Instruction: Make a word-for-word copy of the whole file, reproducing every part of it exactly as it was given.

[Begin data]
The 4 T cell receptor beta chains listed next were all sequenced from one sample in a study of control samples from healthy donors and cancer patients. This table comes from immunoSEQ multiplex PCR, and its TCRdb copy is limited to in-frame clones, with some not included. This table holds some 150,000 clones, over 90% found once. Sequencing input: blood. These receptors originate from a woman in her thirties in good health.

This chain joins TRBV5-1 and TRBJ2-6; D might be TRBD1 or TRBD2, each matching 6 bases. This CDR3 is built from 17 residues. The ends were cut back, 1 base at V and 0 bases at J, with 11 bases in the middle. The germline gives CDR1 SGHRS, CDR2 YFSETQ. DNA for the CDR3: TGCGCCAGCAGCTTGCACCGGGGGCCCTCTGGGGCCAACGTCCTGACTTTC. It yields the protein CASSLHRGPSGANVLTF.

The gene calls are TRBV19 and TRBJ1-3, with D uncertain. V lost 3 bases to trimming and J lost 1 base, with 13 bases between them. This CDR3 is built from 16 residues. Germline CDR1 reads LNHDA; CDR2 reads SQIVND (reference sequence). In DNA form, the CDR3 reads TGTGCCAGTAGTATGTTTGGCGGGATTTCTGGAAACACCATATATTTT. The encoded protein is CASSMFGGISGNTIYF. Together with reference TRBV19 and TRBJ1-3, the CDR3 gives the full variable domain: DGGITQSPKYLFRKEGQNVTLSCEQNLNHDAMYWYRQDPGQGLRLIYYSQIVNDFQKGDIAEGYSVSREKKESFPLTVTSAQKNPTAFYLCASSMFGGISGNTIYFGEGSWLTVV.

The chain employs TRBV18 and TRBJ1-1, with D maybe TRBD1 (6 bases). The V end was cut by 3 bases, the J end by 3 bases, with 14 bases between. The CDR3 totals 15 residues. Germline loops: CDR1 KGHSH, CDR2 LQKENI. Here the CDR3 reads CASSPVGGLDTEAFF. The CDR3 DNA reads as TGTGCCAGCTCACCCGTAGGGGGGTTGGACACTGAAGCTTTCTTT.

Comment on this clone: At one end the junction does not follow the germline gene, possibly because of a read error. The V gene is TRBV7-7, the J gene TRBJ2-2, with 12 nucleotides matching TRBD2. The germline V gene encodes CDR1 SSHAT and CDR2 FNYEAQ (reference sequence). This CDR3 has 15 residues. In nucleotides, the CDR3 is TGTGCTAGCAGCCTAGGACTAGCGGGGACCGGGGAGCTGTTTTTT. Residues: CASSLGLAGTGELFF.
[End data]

The 4 T cell receptor beta chains listed next were all sequenced from one sample in a study of control samples from healthy donors and cancer patients. This table comes from immunoSEQ multiplex PCR, and its TCRdb copy is limited to in-frame clones, with some not included. This table holds some 150,000 clones, over 90% found once. Sequencing input: blood. These receptors originate from a woman in her thirties in good health.

This chain joins TRBV5-1 and TRBJ2-6; D might be TRBD1 or TRBD2, each matching 6 bases. This CDR3 is built from 17 residues. The ends were cut back, 1 base at V and 0 bases at J, with 11 bases in the middle. The germline gives CDR1 SGHRS, CDR2 YFSETQ. DNA for the CDR3: TGCGCCAGCAGCTTGCACCGGGGGCCCTCTGGGGCCAACGTCCTGACTTTC. It yields the protein CASSLHRGPSGANVLTF.

The gene calls are TRBV19 and TRBJ1-3, with D uncertain. V lost 3 bases to trimming and J lost 1 base, with 13 bases between them. This CDR3 is built from 16 residues. Germline CDR1 reads LNHDA; CDR2 reads SQIVND (reference sequence). In DNA form, the CDR3 reads TGTGCCAGTAGTATGTTTGGCGGGATTTCTGGAAACACCATATATTTT. The encoded protein is CASSMFGGISGNTIYF. Together with reference TRBV19 and TRBJ1-3, the CDR3 gives the full variable domain: DGGITQSPKYLFRKEGQNVTLSCEQNLNHDAMYWYRQDPGQGLRLIYYSQIVNDFQKGDIAEGYSVSREKKESFPLTVTSAQKNPTAFYLCASSMFGGISGNTIYFGEGSWLTVV.

The chain employs TRBV18 and TRBJ1-1, with D maybe TRBD1 (6 bases). The V end was cut by 3 bases, the J end by 3 bases, with 14 bases between. The CDR3 totals 15 residues. Germline loops: CDR1 KGHSH, CDR2 LQKENI. Here the CDR3 reads CASSPVGGLDTEAFF. The CDR3 DNA reads as TGTGCCAGCTCACCCGTAGGGGGGTTGGACACTGAAGCTTTCTTT.

Comment on this clone: At one end the junction does not follow the germline gene, possibly because of a read error. The V gene is TRBV7-7, the J gene TRBJ2-2, with 12 nucleotides matching TRBD2. The germline V gene encodes CDR1 SSHAT and CDR2 FNYEAQ (reference sequence). This CDR3 has 15 residues. In nucleotides, the CDR3 is TGTGCTAGCAGCCTAGGACTAGCGGGGACCGGGGAGCTGTTTTTT. Residues: CASSLGLAGTGELFF.